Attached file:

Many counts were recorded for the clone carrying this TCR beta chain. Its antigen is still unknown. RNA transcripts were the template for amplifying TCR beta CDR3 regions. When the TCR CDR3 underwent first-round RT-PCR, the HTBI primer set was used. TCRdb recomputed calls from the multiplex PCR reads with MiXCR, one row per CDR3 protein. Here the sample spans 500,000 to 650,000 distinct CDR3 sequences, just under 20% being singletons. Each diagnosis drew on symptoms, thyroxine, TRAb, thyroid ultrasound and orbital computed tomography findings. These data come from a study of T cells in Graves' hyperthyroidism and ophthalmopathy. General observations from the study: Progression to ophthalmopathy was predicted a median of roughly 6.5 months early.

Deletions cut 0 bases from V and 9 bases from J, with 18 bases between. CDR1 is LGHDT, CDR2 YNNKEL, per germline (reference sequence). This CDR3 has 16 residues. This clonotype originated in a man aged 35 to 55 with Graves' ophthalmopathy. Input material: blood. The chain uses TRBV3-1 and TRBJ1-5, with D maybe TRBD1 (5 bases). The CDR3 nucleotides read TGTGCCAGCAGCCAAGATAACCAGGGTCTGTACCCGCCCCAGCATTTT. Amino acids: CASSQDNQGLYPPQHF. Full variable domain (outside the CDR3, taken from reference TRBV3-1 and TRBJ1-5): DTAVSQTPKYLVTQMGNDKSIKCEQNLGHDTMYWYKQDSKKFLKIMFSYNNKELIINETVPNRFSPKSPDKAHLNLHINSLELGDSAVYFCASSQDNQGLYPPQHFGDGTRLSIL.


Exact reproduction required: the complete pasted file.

Many counts were recorded for the clone carrying this TCR beta chain. Its antigen is still unknown. RNA transcripts were the template for amplifying TCR beta CDR3 regions. When the TCR CDR3 underwent first-round RT-PCR, the HTBI primer set was used. TCRdb recomputed calls from the multiplex PCR reads with MiXCR, one row per CDR3 protein. Here the sample spans 500,000 to 650,000 distinct CDR3 sequences, just under 20% being singletons. Each diagnosis drew on symptoms, thyroxine, TRAb, thyroid ultrasound and orbital computed tomography findings. These data come from a study of T cells in Graves' hyperthyroidism and ophthalmopathy. General observations from the study: Progression to ophthalmopathy was predicted a median of roughly 6.5 months early.

Deletions cut 0 bases from V and 9 bases from J, with 18 bases between. CDR1 is LGHDT, CDR2 YNNKEL, per germline (reference sequence). This CDR3 has 16 residues. This clonotype originated in a man aged 35 to 55 with Graves' ophthalmopathy. Input material: blood. The chain uses TRBV3-1 and TRBJ1-5, with D maybe TRBD1 (5 bases). The CDR3 nucleotides read TGTGCCAGCAGCCAAGATAACCAGGGTCTGTACCCGCCCCAGCATTTT. Amino acids: CASSQDNQGLYPPQHF. Full variable domain (outside the CDR3, taken from reference TRBV3-1 and TRBJ1-5): DTAVSQTPKYLVTQMGNDKSIKCEQNLGHDTMYWYKQDSKKFLKIMFSYNNKELIINETVPNRFSPKSPDKAHLNLHINSLELGDSAVYFCASSQDNQGLYPPQHFGDGTRLSIL.